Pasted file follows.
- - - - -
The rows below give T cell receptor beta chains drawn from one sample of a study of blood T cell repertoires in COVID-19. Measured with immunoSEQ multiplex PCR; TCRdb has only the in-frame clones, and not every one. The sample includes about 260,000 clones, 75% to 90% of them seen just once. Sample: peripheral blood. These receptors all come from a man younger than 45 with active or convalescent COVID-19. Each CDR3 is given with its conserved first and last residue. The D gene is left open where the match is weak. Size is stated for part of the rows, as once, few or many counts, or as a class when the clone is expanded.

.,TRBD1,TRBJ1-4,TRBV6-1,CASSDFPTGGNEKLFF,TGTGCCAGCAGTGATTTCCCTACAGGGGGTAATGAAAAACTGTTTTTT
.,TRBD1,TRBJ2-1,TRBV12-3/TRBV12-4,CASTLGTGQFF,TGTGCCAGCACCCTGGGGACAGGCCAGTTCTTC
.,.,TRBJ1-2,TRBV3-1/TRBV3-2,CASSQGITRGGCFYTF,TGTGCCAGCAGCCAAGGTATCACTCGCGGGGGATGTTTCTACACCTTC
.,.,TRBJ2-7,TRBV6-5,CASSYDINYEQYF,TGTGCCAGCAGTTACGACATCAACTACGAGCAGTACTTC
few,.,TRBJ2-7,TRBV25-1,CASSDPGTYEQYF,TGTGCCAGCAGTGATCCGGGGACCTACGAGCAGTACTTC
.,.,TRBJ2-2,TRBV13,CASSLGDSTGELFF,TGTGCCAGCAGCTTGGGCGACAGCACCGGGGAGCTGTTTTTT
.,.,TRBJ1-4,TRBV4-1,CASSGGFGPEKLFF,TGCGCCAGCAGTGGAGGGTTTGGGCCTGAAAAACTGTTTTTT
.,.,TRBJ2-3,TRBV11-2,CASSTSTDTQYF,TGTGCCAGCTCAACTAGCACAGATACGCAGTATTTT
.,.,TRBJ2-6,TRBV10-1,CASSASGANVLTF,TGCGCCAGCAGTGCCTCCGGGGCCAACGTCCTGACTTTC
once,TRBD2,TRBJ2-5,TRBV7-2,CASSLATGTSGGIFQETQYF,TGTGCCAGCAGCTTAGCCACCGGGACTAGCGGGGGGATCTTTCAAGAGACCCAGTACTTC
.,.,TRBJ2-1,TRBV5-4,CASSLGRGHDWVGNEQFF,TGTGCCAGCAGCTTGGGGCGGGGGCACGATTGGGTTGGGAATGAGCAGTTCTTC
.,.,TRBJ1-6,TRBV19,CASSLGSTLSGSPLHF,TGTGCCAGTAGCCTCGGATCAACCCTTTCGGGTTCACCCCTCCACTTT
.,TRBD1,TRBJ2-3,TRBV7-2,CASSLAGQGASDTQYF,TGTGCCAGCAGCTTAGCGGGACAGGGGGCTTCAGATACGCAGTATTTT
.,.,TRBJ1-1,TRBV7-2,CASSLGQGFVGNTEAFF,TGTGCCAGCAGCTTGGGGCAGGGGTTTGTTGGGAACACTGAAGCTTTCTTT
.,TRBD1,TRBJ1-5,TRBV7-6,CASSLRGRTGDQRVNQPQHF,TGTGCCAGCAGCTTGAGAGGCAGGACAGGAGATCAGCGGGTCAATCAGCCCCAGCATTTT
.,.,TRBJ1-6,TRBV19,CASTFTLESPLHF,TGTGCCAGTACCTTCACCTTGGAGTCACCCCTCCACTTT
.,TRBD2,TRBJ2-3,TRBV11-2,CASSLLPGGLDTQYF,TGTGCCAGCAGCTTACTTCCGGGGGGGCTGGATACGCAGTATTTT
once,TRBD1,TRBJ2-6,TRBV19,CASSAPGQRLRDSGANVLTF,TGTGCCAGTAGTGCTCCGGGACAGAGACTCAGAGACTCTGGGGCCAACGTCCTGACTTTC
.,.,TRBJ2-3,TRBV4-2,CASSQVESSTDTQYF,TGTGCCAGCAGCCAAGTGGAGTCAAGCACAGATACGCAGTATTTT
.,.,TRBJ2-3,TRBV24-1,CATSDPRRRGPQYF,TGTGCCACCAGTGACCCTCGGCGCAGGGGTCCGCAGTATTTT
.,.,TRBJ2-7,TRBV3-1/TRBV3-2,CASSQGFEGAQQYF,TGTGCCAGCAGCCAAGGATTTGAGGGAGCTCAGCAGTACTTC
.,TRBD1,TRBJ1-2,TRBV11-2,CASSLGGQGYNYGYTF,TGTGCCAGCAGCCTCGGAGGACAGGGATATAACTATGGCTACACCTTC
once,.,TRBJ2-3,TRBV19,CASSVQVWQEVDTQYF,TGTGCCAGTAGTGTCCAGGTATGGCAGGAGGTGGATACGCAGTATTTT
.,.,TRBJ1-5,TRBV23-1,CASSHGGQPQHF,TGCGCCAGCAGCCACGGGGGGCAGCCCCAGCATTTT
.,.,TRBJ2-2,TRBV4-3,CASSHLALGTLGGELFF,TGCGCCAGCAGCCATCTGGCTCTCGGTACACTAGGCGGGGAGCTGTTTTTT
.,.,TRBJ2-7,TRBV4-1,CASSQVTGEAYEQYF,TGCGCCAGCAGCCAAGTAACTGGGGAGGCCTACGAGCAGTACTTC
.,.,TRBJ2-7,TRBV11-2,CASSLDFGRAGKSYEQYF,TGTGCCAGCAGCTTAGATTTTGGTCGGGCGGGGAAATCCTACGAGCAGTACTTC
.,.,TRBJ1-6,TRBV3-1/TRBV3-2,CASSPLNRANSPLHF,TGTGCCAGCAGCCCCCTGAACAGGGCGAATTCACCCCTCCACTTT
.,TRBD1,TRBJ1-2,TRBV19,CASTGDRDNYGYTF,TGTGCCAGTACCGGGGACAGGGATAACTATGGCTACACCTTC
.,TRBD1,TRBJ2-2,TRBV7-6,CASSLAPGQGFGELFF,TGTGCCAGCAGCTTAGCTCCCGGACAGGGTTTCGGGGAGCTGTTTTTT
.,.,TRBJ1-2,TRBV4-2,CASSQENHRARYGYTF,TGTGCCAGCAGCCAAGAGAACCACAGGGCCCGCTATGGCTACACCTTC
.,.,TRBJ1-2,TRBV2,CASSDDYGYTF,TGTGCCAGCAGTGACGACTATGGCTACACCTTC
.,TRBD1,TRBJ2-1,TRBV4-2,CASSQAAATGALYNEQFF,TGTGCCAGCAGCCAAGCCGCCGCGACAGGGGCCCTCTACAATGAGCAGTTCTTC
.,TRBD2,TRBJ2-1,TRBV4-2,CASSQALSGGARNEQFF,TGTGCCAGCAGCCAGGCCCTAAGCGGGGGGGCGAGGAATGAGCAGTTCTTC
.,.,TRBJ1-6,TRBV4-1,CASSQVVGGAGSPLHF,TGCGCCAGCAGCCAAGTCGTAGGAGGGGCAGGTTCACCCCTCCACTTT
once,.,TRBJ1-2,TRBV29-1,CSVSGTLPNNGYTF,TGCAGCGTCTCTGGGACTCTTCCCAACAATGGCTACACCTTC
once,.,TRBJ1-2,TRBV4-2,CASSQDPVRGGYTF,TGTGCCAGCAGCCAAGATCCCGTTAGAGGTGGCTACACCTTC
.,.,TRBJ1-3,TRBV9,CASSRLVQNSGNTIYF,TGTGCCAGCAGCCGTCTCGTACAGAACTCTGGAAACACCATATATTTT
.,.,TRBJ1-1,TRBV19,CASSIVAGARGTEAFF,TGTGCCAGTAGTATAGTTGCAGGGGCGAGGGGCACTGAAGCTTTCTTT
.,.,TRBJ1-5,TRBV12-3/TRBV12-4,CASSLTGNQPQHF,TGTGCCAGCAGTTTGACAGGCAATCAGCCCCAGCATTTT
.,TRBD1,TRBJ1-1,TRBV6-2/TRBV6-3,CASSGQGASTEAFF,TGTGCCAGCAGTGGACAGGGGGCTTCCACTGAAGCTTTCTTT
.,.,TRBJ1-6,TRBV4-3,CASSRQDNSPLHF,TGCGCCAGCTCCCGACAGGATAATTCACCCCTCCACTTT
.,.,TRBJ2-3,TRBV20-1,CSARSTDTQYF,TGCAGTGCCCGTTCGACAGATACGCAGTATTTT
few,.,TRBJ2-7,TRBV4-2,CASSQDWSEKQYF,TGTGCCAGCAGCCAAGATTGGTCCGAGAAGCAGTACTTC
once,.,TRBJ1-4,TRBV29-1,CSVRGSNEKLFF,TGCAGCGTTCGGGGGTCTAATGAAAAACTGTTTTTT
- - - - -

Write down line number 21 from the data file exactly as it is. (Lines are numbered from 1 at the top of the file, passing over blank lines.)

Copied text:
.,.,TRBJ2-3,TRBV24-1,CATSDPRRRGPQYF,TGTGCCACCAGTGACCCTCGGCGCAGGGGTCCGCAGTATTTT